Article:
Retiring Rep. Luis Gutierrez, D-Ill., is also considering a City Hall bid and re-evaluating his plans to move to Puerto Rico.
“I will think about it,” Gutierrez told the Sun-Times on Wednesday.
“I’m not going to open up an exploratory committee. I am not going to open up a campaign. I am simply going to continue to talk. And I think I owe it to the Chicagoans that are calling and I am having conversations with,” Gutierrez said.
He added: “I haven’t made any decision.”
Gutierrez has considered a mayoral run multiple times and has always decided to stay in Congress. This is his last term. If Gutierrez jumped in, he would be a top-tier contender. In June, the Sun-Times reported that Gutierrez was planning to move to Puerto Rico next year, where he has family and a second home.
Though his term ends this January, he will be sticking around for his top “priority”: helping his daughter Jessica in her bid to unseat Ald. Ariel Reboyas (30th).
The election for mayor and City Council is Feb. 26. Runoffs are held April 2 between the top two vote getters if no candidate gets a majority.
Several current aldermen are mulling bids. Even former Ald. Robert Fioretti (2nd), who finished fourth in the 2015 mayoral race with less than 7 percent of the vote, is making noises about running again.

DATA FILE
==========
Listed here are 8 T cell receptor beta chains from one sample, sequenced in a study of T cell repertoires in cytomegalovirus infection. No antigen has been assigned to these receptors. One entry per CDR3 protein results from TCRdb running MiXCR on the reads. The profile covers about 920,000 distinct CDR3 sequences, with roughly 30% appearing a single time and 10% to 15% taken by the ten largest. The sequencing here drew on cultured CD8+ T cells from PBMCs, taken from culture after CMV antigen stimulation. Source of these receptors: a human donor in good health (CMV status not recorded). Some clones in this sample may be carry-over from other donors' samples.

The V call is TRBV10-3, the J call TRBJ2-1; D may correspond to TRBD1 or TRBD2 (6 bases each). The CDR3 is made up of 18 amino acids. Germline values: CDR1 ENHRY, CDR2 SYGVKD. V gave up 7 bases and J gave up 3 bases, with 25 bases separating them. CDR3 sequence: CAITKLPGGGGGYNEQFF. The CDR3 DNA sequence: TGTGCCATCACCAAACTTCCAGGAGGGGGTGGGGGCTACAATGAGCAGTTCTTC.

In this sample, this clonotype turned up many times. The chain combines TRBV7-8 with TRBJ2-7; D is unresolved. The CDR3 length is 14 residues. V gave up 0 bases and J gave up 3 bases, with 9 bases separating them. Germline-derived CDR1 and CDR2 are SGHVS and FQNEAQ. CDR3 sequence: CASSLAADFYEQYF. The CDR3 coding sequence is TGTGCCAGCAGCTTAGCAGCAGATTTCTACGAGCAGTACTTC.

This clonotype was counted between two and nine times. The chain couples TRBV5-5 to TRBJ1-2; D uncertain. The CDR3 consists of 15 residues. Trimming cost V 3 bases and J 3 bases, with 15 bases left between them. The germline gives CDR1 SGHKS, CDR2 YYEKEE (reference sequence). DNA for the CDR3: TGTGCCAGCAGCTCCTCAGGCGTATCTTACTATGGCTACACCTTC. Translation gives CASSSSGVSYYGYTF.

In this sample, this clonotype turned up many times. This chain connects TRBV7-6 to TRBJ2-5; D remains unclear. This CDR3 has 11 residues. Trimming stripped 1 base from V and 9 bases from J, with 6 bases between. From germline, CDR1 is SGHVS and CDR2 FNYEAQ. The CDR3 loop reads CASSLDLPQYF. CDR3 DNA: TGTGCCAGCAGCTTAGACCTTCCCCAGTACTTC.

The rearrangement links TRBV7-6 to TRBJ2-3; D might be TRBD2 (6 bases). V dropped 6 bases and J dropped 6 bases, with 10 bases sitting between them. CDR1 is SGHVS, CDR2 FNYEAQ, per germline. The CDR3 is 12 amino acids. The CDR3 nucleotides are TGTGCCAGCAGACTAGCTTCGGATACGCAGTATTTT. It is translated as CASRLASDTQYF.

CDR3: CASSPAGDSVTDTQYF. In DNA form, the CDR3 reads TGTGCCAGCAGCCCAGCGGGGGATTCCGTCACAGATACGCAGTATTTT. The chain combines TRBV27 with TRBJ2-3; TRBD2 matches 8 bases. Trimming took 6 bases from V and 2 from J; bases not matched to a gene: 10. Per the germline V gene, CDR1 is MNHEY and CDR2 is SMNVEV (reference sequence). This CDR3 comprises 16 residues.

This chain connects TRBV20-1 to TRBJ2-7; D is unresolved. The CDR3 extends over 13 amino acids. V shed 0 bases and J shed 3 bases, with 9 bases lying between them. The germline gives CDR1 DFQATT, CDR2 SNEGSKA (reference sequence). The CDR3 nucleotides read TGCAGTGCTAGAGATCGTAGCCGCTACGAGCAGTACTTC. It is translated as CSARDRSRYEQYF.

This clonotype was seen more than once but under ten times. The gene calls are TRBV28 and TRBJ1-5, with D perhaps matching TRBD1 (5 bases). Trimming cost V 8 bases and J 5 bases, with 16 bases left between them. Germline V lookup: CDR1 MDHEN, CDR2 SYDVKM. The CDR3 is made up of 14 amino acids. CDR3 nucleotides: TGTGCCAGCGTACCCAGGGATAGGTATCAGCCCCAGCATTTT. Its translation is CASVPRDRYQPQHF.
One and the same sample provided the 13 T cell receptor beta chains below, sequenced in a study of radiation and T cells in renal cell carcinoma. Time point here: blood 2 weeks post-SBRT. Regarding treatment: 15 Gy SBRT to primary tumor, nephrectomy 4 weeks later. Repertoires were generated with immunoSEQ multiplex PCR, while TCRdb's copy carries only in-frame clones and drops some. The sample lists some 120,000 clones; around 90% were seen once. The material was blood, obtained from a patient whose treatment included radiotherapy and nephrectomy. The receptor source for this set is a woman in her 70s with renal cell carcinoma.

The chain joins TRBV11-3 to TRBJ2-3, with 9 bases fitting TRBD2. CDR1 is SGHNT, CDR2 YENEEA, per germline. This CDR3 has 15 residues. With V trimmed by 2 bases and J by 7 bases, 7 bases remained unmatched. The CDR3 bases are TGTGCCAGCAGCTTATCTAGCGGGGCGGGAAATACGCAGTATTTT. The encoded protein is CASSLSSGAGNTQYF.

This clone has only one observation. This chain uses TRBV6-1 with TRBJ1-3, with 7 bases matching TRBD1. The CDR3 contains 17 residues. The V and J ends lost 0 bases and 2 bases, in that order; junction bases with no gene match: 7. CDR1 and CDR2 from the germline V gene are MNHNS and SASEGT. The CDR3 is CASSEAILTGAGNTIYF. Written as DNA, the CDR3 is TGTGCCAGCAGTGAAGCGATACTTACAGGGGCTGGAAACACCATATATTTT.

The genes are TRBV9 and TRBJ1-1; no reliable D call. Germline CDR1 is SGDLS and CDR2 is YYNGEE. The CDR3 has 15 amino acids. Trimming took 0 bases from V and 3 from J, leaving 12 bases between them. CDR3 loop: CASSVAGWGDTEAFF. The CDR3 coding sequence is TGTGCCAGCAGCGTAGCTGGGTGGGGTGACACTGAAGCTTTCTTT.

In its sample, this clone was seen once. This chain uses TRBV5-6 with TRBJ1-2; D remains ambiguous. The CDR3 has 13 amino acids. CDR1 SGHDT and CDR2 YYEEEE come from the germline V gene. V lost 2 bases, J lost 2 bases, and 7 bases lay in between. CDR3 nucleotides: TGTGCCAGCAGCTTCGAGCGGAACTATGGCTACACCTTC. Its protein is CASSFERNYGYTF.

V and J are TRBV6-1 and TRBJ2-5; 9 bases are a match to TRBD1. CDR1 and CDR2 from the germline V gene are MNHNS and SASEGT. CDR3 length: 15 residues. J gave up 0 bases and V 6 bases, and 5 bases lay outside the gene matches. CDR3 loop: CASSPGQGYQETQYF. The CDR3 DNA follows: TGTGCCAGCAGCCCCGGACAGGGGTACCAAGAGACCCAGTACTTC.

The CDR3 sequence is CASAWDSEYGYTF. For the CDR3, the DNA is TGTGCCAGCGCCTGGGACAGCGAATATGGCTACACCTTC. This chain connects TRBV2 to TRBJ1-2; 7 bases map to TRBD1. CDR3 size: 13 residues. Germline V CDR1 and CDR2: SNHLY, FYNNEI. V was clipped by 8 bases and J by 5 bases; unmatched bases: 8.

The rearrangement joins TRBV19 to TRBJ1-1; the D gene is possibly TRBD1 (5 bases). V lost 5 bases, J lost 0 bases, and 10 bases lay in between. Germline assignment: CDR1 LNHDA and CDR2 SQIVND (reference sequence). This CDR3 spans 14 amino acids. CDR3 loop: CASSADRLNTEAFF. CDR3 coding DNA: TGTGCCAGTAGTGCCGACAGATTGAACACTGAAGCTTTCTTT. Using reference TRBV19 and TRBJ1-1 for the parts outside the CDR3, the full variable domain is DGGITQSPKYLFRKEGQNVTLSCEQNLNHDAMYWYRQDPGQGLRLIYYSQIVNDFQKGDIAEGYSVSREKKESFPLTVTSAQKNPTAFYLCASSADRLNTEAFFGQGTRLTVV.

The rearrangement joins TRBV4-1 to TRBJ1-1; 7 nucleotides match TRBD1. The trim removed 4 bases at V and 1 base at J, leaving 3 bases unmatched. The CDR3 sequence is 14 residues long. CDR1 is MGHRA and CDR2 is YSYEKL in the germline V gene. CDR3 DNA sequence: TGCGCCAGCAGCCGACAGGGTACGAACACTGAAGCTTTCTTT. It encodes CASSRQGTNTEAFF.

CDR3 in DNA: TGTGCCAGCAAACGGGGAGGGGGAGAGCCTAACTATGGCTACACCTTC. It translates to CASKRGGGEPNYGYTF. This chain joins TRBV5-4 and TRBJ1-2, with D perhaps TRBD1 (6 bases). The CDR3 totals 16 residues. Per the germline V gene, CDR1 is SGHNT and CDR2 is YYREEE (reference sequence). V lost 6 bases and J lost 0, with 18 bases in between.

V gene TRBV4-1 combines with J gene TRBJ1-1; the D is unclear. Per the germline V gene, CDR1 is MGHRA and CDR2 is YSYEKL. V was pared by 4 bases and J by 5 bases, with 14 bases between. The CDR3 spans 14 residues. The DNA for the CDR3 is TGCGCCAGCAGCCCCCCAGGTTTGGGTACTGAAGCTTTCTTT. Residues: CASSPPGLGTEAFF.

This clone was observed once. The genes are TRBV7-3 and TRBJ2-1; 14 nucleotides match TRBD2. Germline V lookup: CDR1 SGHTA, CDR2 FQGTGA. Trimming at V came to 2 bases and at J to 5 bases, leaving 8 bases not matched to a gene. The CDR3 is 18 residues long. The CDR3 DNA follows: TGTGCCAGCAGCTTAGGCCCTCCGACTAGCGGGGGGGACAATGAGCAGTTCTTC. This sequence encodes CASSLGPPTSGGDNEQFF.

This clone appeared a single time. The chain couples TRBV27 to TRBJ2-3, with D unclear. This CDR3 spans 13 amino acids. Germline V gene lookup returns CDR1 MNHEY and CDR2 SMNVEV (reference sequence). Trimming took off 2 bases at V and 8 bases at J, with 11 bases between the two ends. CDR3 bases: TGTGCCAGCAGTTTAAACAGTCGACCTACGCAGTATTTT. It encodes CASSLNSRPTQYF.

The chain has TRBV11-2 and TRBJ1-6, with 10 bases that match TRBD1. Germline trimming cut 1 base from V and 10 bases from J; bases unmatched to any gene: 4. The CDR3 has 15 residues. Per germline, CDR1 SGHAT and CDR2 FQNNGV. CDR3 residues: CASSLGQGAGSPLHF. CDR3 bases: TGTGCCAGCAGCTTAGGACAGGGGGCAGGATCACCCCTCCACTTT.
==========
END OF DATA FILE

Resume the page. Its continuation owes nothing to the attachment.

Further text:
“Yes, I’m looking at it,” confirmed Fioretti, who earlier this year was clobbered by Toni Preckwinkle in the Democratic primary for Cook County Board President.
Emanuel, meanwhile, on Wednesday told WGN Radio’s Steve Cochran that he didn’t believe any of the official contenders would ultimately win the post.
“No,” Emanuel said when asked whether any of the 12 declared candidates could win.
“I don’t think so. And I think, here’s the thing. The public knows that this is a very big job, and the mayor cannot be a one-trick pony. You can’t just speak on one issue. You gotta do economic development. You gotta do education policy. You gotta be able to get money out of Springfield and Washington,” Emanuel said. “You’ve gotta have an ability to actually invest in our neighborhoods, transportation, libraries, schools and park system.”
He also acknowledged the list of candidates “is not done. It’s gonna shake out for about a month,” Emanuel said. “And then the voters can make a smart decision about who can fill that office.”
Meanwhile, a We Ask America poll conducted on Tuesday, which collected 1,128 responses by calling both landlines and cellphones, has former Chicago Police Supt. Garry McCarthy with support from 16.8 percent of those polled, followed by businessman Willie Wilson with 15.1 percent and former Chicago Public Schools CEO Paul Vallas with 10.1 percent. Lightfoot had 9.6 percent.
The poll asked respondents to choose from a list that included some — but not all — of the declared candidates, as well as some of the other big names that could jump in.
Of those potential candidates: Jarrett scored highest, at 6.6 percent; Preckwinkle had 4.6 percent; and Mendoza came in with 1.4 percent. Others on the list include former Obama chief of staff Bill Daley, 1.8 percent; Chuy Garcia, 3.9 percent; Jerry Joyce, 3.2 percent and Ricardo Munoz, 1.4 percent.
The poll’s margin of error was plus or minus 3 percentage points.
Contributing: Mark Brown